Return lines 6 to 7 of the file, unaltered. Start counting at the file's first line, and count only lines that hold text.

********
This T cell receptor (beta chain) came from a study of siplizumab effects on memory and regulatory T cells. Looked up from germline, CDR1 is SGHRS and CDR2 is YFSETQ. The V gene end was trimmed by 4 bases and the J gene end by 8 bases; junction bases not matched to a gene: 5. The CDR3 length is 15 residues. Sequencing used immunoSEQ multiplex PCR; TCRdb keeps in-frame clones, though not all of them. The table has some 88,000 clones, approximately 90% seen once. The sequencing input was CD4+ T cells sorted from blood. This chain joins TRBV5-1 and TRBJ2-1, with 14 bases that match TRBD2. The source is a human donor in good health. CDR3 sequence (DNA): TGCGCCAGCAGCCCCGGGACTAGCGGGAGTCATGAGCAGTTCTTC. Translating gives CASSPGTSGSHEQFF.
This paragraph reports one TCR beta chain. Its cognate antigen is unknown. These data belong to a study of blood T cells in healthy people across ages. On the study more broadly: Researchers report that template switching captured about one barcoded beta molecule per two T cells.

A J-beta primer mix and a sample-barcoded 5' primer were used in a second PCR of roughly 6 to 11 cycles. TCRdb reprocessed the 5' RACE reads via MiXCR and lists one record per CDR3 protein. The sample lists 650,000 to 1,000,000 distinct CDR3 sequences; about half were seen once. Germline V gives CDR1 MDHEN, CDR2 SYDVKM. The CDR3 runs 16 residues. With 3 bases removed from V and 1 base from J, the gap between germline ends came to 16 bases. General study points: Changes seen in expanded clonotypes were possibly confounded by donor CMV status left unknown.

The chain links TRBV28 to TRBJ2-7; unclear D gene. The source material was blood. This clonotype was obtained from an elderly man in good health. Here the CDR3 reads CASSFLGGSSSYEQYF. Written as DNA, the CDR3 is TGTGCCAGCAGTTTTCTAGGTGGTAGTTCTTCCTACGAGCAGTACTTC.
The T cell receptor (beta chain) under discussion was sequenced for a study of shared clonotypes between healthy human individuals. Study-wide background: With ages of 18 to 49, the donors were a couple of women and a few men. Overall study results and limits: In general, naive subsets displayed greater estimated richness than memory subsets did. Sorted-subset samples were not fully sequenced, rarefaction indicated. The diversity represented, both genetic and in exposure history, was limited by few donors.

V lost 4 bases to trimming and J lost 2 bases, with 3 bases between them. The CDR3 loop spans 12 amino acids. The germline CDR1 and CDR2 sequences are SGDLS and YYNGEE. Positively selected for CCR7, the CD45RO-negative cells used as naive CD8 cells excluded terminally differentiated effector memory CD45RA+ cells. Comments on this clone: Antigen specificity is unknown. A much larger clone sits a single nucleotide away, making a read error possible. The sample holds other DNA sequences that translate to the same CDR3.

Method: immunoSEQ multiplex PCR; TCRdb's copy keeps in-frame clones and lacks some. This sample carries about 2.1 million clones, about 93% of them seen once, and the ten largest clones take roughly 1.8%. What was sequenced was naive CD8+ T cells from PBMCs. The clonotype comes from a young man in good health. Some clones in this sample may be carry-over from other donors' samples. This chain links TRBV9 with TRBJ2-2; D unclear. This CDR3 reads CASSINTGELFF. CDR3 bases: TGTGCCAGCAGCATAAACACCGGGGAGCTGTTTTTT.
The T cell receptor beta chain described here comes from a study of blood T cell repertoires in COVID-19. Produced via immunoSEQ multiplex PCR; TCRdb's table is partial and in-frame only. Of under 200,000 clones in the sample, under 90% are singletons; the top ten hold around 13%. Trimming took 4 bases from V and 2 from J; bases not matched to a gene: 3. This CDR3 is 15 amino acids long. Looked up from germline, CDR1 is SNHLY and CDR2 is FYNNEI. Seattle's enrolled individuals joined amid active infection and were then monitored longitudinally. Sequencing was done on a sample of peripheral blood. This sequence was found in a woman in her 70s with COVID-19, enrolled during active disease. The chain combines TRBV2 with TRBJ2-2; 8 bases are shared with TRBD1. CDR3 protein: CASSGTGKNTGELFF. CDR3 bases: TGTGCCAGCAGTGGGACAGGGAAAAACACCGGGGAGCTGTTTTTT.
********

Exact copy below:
V lost 4 bases to trimming and J lost 2 bases, with 3 bases between them. The CDR3 loop spans 12 amino acids. The germline CDR1 and CDR2 sequences are SGDLS and YYNGEE. Positively selected for CCR7, the CD45RO-negative cells used as naive CD8 cells excluded terminally differentiated effector memory CD45RA+ cells. Comments on this clone: Antigen specificity is unknown. A much larger clone sits a single nucleotide away, making a read error possible. The sample holds other DNA sequences that translate to the same CDR3.

Method: immunoSEQ multiplex PCR; TCRdb's copy keeps in-frame clones and lacks some. This sample carries about 2.1 million clones, about 93% of them seen once, and the ten largest clones take roughly 1.8%. What was sequenced was naive CD8+ T cells from PBMCs. The clonotype comes from a young man in good health. Some clones in this sample may be carry-over from other donors' samples. This chain links TRBV9 with TRBJ2-2; D unclear. This CDR3 reads CASSINTGELFF. CDR3 bases: TGTGCCAGCAGCATAAACACCGGGGAGCTGTTTTTT.